This 2007 book examines the way the WTO treats different developing countries and how that treatment varies from state to state.
Table of Contents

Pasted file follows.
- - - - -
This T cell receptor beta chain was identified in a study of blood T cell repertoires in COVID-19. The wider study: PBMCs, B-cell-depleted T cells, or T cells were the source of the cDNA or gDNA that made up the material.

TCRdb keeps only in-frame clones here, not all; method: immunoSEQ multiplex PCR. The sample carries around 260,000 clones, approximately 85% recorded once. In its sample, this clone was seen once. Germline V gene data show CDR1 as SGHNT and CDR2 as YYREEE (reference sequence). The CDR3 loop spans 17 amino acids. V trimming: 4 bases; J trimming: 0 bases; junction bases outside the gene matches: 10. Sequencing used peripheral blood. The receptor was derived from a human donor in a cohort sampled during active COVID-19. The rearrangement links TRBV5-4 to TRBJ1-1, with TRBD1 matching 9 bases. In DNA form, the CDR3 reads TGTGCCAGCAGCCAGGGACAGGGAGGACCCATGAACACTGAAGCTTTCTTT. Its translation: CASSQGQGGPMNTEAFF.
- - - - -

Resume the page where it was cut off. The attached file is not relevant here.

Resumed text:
Introduction Petros Mavroidis and George Bermann; 1. The legal status of special and differential treatment provisions under WTO agreements Edwini Kessie; 2. Trade preferences to small developing countries Nuno Limao and Marcela Olarreaga; 3. China in the WTO 2006: 'Law and its limitations in the context of TRIPS' Frederick M. Abbott; 4. Developing countries in the WTO service negotiations: doing enough? Juan A. Marchetti; Comment on Marchetti Kal Raustiala; 5. Developing countries and the protection of intellectual property rights: current issues in the WTO Jayashree Watal; 6. Participation of developing countries in the WTO - new evidence based on the 2003 official records Hakan Nordstrom; Comment on Nordstrom Jeffrey Dunoff; 7. Developing countries and GATT/WTO dispute settlement Marc Busch and Eric Reinhardt; 8. Representing developing countries in WTO dispute settlement proceedings Niall Meagher; Comment on Meagher Chad P. Bown; 9. Compensation and retaliation: a developing country's perspective Mateo Diego-Fernandez; 10. A preference for development: the law and economics of GSP Gene Grossman and Alan Sykes; Comments on Grossman and Sykes: Joel Trachtman, Jeffrey Dunoff and Jeffrey Kenner; 11. The GSP fallacy: a critique of the appellate body's ruling in the GSP case on legal, economic, and political/systemic grounds Anastasios Tomazos; 12. Is the WTO doing enough for developing countries? Patrick Low; Comment on Low Wilfred J. Ethier.
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